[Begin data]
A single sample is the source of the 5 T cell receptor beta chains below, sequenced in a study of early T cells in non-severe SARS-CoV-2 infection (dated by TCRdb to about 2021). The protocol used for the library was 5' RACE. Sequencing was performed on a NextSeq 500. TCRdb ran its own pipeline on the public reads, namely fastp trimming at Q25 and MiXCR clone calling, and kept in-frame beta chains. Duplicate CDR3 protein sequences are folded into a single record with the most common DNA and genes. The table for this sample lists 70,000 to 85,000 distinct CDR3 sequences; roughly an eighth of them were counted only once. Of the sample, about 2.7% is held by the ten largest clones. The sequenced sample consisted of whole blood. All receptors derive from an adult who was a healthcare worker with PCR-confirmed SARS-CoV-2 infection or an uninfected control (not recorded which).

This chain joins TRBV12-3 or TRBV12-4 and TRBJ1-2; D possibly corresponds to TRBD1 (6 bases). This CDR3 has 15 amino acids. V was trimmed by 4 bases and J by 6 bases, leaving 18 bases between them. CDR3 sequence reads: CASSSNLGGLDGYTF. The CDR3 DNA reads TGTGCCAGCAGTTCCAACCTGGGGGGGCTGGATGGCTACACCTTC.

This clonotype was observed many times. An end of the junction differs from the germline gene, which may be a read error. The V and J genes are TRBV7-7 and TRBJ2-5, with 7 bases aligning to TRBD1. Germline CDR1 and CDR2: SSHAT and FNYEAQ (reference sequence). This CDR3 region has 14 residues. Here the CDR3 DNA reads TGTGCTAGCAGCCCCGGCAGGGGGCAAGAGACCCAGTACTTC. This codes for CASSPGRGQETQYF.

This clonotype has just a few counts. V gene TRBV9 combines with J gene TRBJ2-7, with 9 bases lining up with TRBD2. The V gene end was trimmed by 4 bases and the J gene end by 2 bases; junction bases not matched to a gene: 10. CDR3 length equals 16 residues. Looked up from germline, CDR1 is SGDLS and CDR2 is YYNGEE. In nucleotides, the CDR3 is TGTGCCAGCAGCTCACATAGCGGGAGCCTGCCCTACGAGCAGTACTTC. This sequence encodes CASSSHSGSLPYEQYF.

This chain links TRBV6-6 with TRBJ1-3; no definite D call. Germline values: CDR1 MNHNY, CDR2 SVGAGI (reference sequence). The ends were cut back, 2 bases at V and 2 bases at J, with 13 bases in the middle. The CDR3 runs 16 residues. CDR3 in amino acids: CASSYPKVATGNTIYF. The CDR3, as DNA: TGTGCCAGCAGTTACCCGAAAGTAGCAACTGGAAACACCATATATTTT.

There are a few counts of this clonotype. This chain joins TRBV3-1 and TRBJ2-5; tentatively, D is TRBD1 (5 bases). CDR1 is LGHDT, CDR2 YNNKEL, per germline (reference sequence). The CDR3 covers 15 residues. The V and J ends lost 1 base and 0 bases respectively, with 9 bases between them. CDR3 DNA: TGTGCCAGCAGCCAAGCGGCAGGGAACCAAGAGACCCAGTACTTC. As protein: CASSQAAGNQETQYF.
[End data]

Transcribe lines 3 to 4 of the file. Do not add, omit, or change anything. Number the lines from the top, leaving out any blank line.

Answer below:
This clonotype was observed many times. An end of the junction differs from the germline gene, which may be a read error. The V and J genes are TRBV7-7 and TRBJ2-5, with 7 bases aligning to TRBD1. Germline CDR1 and CDR2: SSHAT and FNYEAQ (reference sequence). This CDR3 region has 14 residues. Here the CDR3 DNA reads TGTGCTAGCAGCCCCGGCAGGGGGCAAGAGACCCAGTACTTC. This codes for CASSPGRGQETQYF.

This clonotype has just a few counts. V gene TRBV9 combines with J gene TRBJ2-7, with 9 bases lining up with TRBD2. The V gene end was trimmed by 4 bases and the J gene end by 2 bases; junction bases not matched to a gene: 10. CDR3 length equals 16 residues. Looked up from germline, CDR1 is SGDLS and CDR2 is YYNGEE. In nucleotides, the CDR3 is TGTGCCAGCAGCTCACATAGCGGGAGCCTGCCCTACGAGCAGTACTTC. This sequence encodes CASSSHSGSLPYEQYF.